UK higher education strike: “Employers are refusing to negotiate a meaningful national agreement.”


Rob Copeland of UCU tells us about the two linked disputes which have led higher education workers in the UK to begin an 8-day strike. Employers are refusing to listen to experts when it comes to the management of the pension scheme, while pay and conditions continue to deteriorate. Rob, who is Chair of our Higher Education and Research Standing Committee, says that the stability of the profession and the quality of education are in danger. ETUCE and member organisations across Europe stand in solidarity with UCU.

ETUCE: Why has UCU called higher education staff out on strike?

Rob Copeland: We are out on strike for two main reasons. In fact, there are two legal disputes, but they have similar causes.

On the university pension scheme, employers are refusing to listen to an independent expert panel who reached a very different conclusion about the cost of the scheme. They used a different method to calculate these costs, but employers want workers to pay more for the current system. Years of employer-led reforms have left academics with on average £240000 less in their pension pot. Now we worry employers are preparing a more fundamental attack on the scheme like the one we fought off last year.

On pay and working conditions, we’re striking because of declining pay, failure to tackle pay gaps related to gender and ethnicity, unsustainable workloads and precariousness. Employers are refusing to negotiate a meaningful national agreement. On pay the offer is below what we are demanding. On other issues they refuse to negotiate a UK-wide agreement at all, because they claim these are issues for each university to manage individually. We utterly refute that assertion.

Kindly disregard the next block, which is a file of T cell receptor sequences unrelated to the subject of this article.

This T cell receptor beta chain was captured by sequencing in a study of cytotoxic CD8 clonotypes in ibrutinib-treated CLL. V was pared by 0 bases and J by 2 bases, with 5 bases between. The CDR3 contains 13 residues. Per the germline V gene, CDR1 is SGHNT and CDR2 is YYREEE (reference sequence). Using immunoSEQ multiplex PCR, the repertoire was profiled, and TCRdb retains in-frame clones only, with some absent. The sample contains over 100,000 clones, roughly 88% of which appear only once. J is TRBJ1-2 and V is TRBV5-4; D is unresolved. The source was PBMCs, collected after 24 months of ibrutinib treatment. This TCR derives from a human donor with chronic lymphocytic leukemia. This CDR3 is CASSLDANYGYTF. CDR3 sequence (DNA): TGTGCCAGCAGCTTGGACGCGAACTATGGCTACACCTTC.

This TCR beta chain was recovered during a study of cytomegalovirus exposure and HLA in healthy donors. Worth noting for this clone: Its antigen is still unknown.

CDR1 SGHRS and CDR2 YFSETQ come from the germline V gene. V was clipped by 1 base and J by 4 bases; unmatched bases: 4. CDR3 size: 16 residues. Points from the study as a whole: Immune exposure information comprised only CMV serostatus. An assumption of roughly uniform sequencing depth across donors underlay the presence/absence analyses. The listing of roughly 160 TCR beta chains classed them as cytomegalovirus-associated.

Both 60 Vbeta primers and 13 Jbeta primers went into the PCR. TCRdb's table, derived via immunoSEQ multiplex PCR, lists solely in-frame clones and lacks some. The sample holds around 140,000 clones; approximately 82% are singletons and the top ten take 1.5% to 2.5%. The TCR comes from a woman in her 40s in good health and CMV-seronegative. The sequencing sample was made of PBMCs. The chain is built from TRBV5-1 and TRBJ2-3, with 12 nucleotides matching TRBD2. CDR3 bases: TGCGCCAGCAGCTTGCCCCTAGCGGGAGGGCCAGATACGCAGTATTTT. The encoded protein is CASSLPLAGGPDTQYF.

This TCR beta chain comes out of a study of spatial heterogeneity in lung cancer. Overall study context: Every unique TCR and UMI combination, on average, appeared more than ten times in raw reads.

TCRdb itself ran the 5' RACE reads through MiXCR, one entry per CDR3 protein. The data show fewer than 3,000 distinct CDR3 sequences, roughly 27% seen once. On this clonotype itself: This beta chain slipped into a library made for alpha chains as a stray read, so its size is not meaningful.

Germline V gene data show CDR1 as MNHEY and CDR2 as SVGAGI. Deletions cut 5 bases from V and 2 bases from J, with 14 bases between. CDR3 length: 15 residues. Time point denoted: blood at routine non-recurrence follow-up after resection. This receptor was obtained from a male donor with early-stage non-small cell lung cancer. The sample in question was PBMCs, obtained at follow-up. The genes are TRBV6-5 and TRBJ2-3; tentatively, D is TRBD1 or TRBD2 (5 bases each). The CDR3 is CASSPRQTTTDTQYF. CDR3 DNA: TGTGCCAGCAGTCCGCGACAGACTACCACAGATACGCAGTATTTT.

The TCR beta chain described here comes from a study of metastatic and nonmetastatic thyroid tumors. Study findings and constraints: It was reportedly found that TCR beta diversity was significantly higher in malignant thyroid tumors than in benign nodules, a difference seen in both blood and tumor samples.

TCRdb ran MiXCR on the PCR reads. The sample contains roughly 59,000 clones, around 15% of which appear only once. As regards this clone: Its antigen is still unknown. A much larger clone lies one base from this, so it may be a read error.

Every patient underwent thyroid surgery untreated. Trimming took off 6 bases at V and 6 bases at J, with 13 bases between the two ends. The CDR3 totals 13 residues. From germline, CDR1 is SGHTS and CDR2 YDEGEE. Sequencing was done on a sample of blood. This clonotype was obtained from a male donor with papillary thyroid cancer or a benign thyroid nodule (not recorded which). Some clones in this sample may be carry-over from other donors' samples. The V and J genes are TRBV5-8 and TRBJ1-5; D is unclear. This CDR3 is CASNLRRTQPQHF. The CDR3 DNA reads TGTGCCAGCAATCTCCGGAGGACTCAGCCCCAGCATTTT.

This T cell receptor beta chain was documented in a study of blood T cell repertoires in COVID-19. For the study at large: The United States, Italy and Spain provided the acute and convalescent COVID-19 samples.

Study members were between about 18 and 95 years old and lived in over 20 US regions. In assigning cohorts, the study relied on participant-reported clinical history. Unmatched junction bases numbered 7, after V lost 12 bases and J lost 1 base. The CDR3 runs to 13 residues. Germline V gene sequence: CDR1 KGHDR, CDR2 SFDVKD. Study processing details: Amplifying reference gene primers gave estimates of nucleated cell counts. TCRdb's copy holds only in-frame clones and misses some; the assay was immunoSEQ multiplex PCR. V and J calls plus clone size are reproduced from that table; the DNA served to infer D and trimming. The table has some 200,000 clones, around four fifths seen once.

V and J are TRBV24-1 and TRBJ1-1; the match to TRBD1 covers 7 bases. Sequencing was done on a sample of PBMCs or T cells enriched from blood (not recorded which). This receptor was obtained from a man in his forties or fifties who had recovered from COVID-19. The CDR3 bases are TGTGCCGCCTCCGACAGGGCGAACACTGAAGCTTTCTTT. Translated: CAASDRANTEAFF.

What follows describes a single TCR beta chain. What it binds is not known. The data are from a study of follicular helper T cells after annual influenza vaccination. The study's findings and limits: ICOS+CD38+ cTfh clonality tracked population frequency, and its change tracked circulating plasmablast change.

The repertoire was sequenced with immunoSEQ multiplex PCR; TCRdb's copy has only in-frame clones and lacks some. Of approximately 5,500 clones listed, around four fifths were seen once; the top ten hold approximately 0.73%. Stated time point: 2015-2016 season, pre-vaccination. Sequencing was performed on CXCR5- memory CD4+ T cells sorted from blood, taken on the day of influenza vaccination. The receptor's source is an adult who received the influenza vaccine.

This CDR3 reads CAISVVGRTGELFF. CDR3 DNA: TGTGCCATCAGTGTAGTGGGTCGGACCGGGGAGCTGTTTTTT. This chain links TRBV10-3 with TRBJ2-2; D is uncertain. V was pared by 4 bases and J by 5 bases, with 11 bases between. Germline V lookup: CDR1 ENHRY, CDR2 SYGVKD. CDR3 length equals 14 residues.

ETUCE: Why are you back on strike again after last year’s industrial action?

Rob Copeland: Well, on pensions the employers aren’t listening to the independent expert group that they agreed to set up after the last strike. The problems with pay and conditions might sound like they are just about our daily work, but it’s actually about defending the attractiveness of careers in academia and thus our ability to deliver quality education. Since 2009, pay has effectively been cut by nearly 20% in real terms. The entire profession is very fragile right now and there is a lot at stake for higher education staff and our students.

ETUCE: What is the impact of international solidarity from ETUCE and member organisations?

Rob Copeland: I think it’s really important for boosting the morale of our members. This is a long strike and it’s important to know that not only the students are with us, our colleagues overseas also support us. It’s helpful to know that so many of the issues we face are common struggles: deprofessionalisation, workload, precariousness and discrimination.